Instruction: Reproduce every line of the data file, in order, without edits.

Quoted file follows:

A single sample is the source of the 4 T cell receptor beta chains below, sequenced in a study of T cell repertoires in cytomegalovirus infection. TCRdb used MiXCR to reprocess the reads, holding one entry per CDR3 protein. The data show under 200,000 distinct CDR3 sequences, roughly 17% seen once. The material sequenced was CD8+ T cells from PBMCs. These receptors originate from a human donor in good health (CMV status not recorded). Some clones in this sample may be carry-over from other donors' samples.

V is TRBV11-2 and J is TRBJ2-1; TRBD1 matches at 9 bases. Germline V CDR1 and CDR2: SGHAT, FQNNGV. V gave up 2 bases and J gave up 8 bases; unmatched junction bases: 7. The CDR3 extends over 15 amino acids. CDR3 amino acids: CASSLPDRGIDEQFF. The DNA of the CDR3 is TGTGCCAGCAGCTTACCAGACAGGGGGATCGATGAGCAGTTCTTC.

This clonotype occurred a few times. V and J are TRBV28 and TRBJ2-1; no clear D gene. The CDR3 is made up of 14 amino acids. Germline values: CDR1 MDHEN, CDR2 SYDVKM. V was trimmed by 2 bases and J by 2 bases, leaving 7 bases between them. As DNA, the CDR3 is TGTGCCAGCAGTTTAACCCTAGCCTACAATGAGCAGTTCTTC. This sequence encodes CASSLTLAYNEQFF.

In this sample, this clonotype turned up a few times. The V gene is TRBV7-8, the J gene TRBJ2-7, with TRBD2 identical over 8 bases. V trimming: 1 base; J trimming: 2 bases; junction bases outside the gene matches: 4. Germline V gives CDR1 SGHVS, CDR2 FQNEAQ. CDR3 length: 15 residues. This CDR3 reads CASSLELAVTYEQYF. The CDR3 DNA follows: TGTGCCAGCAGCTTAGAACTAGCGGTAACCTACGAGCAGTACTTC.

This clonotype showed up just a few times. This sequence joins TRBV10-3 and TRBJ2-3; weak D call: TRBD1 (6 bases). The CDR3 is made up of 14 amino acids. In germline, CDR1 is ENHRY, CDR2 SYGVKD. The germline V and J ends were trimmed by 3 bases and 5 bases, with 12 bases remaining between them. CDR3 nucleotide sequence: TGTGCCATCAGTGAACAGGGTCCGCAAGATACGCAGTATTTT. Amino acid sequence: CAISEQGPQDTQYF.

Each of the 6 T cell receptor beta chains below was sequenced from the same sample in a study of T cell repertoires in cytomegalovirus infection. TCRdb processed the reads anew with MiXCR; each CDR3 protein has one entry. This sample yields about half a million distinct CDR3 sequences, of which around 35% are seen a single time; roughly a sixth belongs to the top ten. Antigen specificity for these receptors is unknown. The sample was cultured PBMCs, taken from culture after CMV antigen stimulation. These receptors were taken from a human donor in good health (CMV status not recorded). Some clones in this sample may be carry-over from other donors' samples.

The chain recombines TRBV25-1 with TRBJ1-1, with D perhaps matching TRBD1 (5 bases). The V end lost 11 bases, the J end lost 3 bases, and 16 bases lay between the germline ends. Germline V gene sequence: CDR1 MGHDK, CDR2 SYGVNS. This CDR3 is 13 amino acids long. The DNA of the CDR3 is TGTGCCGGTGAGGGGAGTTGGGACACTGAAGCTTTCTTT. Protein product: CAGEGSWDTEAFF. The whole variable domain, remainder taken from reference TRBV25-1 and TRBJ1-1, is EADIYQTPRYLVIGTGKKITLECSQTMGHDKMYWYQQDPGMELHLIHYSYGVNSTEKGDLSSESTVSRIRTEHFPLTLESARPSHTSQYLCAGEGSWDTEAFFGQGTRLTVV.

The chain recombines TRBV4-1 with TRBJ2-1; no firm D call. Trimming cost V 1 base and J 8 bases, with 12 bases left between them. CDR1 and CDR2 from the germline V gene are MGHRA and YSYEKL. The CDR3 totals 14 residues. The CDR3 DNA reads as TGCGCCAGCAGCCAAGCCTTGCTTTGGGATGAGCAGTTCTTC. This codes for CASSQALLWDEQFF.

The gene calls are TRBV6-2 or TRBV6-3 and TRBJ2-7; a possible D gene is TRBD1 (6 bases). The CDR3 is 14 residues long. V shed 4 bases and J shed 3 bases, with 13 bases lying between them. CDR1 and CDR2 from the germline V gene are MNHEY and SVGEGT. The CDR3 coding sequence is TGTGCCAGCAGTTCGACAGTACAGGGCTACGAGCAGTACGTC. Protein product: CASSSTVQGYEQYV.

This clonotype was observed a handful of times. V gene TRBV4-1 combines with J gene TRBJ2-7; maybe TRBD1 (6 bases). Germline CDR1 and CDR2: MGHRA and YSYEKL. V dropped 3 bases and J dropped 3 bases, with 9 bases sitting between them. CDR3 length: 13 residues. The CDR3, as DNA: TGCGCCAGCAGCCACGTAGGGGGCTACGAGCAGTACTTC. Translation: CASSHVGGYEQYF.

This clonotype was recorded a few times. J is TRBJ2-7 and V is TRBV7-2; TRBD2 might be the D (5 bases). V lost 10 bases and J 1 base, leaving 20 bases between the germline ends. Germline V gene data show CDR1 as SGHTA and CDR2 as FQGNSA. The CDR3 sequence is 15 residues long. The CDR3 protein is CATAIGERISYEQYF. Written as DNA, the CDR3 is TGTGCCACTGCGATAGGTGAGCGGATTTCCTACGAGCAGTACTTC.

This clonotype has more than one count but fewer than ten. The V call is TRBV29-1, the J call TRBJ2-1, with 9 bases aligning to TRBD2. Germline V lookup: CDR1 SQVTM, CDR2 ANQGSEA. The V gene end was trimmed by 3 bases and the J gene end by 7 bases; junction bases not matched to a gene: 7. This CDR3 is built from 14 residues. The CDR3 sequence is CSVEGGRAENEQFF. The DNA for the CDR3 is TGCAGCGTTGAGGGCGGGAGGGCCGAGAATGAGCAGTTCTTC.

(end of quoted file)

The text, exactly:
A single sample is the source of the 4 T cell receptor beta chains below, sequenced in a study of T cell repertoires in cytomegalovirus infection. TCRdb used MiXCR to reprocess the reads, holding one entry per CDR3 protein. The data show under 200,000 distinct CDR3 sequences, roughly 17% seen once. The material sequenced was CD8+ T cells from PBMCs. These receptors originate from a human donor in good health (CMV status not recorded). Some clones in this sample may be carry-over from other donors' samples.

V is TRBV11-2 and J is TRBJ2-1; TRBD1 matches at 9 bases. Germline V CDR1 and CDR2: SGHAT, FQNNGV. V gave up 2 bases and J gave up 8 bases; unmatched junction bases: 7. The CDR3 extends over 15 amino acids. CDR3 amino acids: CASSLPDRGIDEQFF. The DNA of the CDR3 is TGTGCCAGCAGCTTACCAGACAGGGGGATCGATGAGCAGTTCTTC.

This clonotype occurred a few times. V and J are TRBV28 and TRBJ2-1; no clear D gene. The CDR3 is made up of 14 amino acids. Germline values: CDR1 MDHEN, CDR2 SYDVKM. V was trimmed by 2 bases and J by 2 bases, leaving 7 bases between them. As DNA, the CDR3 is TGTGCCAGCAGTTTAACCCTAGCCTACAATGAGCAGTTCTTC. This sequence encodes CASSLTLAYNEQFF.

In this sample, this clonotype turned up a few times. The V gene is TRBV7-8, the J gene TRBJ2-7, with TRBD2 identical over 8 bases. V trimming: 1 base; J trimming: 2 bases; junction bases outside the gene matches: 4. Germline V gives CDR1 SGHVS, CDR2 FQNEAQ. CDR3 length: 15 residues. This CDR3 reads CASSLELAVTYEQYF. The CDR3 DNA follows: TGTGCCAGCAGCTTAGAACTAGCGGTAACCTACGAGCAGTACTTC.

This clonotype showed up just a few times. This sequence joins TRBV10-3 and TRBJ2-3; weak D call: TRBD1 (6 bases). The CDR3 is made up of 14 amino acids. In germline, CDR1 is ENHRY, CDR2 SYGVKD. The germline V and J ends were trimmed by 3 bases and 5 bases, with 12 bases remaining between them. CDR3 nucleotide sequence: TGTGCCATCAGTGAACAGGGTCCGCAAGATACGCAGTATTTT. Amino acid sequence: CAISEQGPQDTQYF.

Each of the 6 T cell receptor beta chains below was sequenced from the same sample in a study of T cell repertoires in cytomegalovirus infection. TCRdb processed the reads anew with MiXCR; each CDR3 protein has one entry. This sample yields about half a million distinct CDR3 sequences, of which around 35% are seen a single time; roughly a sixth belongs to the top ten. Antigen specificity for these receptors is unknown. The sample was cultured PBMCs, taken from culture after CMV antigen stimulation. These receptors were taken from a human donor in good health (CMV status not recorded). Some clones in this sample may be carry-over from other donors' samples.

The chain recombines TRBV25-1 with TRBJ1-1, with D perhaps matching TRBD1 (5 bases). The V end lost 11 bases, the J end lost 3 bases, and 16 bases lay between the germline ends. Germline V gene sequence: CDR1 MGHDK, CDR2 SYGVNS. This CDR3 is 13 amino acids long. The DNA of the CDR3 is TGTGCCGGTGAGGGGAGTTGGGACACTGAAGCTTTCTTT. Protein product: CAGEGSWDTEAFF. The whole variable domain, remainder taken from reference TRBV25-1 and TRBJ1-1, is EADIYQTPRYLVIGTGKKITLECSQTMGHDKMYWYQQDPGMELHLIHYSYGVNSTEKGDLSSESTVSRIRTEHFPLTLESARPSHTSQYLCAGEGSWDTEAFFGQGTRLTVV.

The chain recombines TRBV4-1 with TRBJ2-1; no firm D call. Trimming cost V 1 base and J 8 bases, with 12 bases left between them. CDR1 and CDR2 from the germline V gene are MGHRA and YSYEKL. The CDR3 totals 14 residues. The CDR3 DNA reads as TGCGCCAGCAGCCAAGCCTTGCTTTGGGATGAGCAGTTCTTC. This codes for CASSQALLWDEQFF.

The gene calls are TRBV6-2 or TRBV6-3 and TRBJ2-7; a possible D gene is TRBD1 (6 bases). The CDR3 is 14 residues long. V shed 4 bases and J shed 3 bases, with 13 bases lying between them. CDR1 and CDR2 from the germline V gene are MNHEY and SVGEGT. The CDR3 coding sequence is TGTGCCAGCAGTTCGACAGTACAGGGCTACGAGCAGTACGTC. Protein product: CASSSTVQGYEQYV.

This clonotype was observed a handful of times. V gene TRBV4-1 combines with J gene TRBJ2-7; maybe TRBD1 (6 bases). Germline CDR1 and CDR2: MGHRA and YSYEKL. V dropped 3 bases and J dropped 3 bases, with 9 bases sitting between them. CDR3 length: 13 residues. The CDR3, as DNA: TGCGCCAGCAGCCACGTAGGGGGCTACGAGCAGTACTTC. Translation: CASSHVGGYEQYF.

This clonotype was recorded a few times. J is TRBJ2-7 and V is TRBV7-2; TRBD2 might be the D (5 bases). V lost 10 bases and J 1 base, leaving 20 bases between the germline ends. Germline V gene data show CDR1 as SGHTA and CDR2 as FQGNSA. The CDR3 sequence is 15 residues long. The CDR3 protein is CATAIGERISYEQYF. Written as DNA, the CDR3 is TGTGCCACTGCGATAGGTGAGCGGATTTCCTACGAGCAGTACTTC.

This clonotype has more than one count but fewer than ten. The V call is TRBV29-1, the J call TRBJ2-1, with 9 bases aligning to TRBD2. Germline V lookup: CDR1 SQVTM, CDR2 ANQGSEA. The V gene end was trimmed by 3 bases and the J gene end by 7 bases; junction bases not matched to a gene: 7. This CDR3 is built from 14 residues. The CDR3 sequence is CSVEGGRAENEQFF. The DNA for the CDR3 is TGCAGCGTTGAGGGCGGGAGGGCCGAGAATGAGCAGTTCTTC.